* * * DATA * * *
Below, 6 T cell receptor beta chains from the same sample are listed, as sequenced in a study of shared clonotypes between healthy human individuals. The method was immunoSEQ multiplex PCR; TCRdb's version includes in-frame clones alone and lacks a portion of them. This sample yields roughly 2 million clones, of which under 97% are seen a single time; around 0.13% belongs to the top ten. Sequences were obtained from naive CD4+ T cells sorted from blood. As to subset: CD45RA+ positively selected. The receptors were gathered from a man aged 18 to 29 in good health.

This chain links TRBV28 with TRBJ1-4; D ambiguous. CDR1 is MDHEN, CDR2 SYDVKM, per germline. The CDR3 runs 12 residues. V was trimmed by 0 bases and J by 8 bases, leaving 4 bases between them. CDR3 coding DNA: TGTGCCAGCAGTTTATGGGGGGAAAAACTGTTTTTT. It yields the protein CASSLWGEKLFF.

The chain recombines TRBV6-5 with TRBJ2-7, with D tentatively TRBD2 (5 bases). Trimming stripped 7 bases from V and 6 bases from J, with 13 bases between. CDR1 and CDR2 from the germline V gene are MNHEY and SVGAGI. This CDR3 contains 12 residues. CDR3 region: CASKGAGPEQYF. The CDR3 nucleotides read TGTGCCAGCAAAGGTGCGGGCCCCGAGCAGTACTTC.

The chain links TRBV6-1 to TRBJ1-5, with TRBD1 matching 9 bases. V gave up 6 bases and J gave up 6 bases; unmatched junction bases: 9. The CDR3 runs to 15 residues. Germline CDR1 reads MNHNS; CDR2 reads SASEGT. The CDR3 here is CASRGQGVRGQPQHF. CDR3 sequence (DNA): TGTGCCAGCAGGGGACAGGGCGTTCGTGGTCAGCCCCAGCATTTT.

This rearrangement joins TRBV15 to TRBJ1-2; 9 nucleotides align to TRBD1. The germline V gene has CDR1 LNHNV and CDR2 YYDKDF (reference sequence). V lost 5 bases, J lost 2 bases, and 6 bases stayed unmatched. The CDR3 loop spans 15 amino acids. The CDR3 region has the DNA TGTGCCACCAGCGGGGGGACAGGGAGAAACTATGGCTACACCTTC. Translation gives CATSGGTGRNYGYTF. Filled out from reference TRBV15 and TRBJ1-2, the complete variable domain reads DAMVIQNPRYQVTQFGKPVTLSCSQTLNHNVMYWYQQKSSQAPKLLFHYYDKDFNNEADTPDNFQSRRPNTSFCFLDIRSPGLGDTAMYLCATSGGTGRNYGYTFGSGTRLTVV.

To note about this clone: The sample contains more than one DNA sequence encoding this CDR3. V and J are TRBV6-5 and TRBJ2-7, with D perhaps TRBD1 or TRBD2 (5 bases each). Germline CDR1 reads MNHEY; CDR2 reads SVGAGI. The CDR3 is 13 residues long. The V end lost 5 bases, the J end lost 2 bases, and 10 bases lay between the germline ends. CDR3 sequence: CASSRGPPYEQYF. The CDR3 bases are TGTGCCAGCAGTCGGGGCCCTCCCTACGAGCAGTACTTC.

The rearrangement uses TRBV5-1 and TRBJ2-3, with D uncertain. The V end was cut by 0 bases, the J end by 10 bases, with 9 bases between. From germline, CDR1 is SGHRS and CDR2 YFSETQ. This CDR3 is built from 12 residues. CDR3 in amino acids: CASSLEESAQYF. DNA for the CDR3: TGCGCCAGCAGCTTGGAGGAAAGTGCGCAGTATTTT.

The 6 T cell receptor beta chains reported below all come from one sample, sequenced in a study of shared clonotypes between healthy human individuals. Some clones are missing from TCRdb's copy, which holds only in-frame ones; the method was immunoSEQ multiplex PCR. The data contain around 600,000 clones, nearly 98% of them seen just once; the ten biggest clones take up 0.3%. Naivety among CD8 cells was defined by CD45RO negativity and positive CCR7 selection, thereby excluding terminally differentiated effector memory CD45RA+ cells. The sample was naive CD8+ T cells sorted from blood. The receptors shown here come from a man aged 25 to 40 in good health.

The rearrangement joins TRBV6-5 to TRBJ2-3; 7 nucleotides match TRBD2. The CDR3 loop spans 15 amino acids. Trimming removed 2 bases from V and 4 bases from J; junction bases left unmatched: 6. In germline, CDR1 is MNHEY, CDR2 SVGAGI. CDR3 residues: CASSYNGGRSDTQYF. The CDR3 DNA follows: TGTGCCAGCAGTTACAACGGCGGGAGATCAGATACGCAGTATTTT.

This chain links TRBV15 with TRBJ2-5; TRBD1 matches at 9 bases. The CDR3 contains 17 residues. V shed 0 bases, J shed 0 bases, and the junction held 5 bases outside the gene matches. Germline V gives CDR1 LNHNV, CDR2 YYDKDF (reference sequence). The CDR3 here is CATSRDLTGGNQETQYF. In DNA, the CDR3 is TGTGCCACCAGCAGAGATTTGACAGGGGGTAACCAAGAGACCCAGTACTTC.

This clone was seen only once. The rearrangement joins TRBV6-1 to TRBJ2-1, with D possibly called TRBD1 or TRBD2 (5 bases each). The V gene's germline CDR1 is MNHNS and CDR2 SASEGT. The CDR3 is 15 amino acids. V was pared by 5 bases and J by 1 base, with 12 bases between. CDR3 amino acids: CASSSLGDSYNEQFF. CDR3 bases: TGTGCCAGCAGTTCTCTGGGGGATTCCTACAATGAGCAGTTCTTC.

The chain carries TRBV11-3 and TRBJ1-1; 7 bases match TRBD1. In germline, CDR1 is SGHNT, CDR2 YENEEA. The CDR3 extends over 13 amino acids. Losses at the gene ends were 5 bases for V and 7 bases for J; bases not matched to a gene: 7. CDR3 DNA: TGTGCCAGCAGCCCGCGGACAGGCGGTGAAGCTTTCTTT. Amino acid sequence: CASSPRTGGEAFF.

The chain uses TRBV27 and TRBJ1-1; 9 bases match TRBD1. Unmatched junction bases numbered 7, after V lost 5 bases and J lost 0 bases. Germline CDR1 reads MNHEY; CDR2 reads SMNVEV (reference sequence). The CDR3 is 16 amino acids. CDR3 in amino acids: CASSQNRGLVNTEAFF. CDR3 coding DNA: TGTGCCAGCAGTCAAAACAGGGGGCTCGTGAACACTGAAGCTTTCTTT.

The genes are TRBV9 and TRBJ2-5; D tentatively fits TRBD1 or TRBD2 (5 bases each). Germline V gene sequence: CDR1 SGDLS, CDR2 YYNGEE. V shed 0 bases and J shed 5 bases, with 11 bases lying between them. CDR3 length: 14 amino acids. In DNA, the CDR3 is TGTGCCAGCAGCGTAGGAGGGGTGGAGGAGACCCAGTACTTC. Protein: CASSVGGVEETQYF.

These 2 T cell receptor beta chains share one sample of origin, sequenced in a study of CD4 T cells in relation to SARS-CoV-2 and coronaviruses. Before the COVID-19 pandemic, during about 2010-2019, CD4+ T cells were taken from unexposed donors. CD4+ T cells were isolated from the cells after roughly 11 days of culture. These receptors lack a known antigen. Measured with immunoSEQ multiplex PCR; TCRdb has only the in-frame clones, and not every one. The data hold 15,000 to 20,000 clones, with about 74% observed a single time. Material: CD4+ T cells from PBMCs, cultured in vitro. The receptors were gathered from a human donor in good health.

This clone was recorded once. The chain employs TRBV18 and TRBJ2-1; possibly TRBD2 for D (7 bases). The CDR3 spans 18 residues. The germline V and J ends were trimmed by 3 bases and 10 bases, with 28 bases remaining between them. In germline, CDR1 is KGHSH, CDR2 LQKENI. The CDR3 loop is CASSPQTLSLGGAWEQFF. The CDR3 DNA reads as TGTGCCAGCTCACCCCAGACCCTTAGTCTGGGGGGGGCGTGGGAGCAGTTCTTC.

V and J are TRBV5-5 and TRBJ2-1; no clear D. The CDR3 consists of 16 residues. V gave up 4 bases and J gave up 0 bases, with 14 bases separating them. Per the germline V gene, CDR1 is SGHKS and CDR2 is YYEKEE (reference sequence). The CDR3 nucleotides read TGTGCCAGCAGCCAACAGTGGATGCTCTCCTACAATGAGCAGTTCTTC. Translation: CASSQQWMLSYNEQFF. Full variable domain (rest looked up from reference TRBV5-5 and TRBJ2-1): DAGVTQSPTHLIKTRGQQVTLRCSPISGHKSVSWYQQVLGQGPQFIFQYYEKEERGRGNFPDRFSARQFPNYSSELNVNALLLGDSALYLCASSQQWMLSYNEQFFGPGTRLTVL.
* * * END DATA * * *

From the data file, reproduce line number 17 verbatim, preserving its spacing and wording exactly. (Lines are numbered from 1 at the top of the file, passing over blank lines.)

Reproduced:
V and J are TRBV5-5 and TRBJ2-1; no clear D. The CDR3 consists of 16 residues. V gave up 4 bases and J gave up 0 bases, with 14 bases separating them. Per the germline V gene, CDR1 is SGHKS and CDR2 is YYEKEE (reference sequence). The CDR3 nucleotides read TGTGCCAGCAGCCAACAGTGGATGCTCTCCTACAATGAGCAGTTCTTC. Translation: CASSQQWMLSYNEQFF. Full variable domain (rest looked up from reference TRBV5-5 and TRBJ2-1): DAGVTQSPTHLIKTRGQQVTLRCSPISGHKSVSWYQQVLGQGPQFIFQYYEKEERGRGNFPDRFSARQFPNYSSELNVNALLLGDSALYLCASSQQWMLSYNEQFFGPGTRLTVL.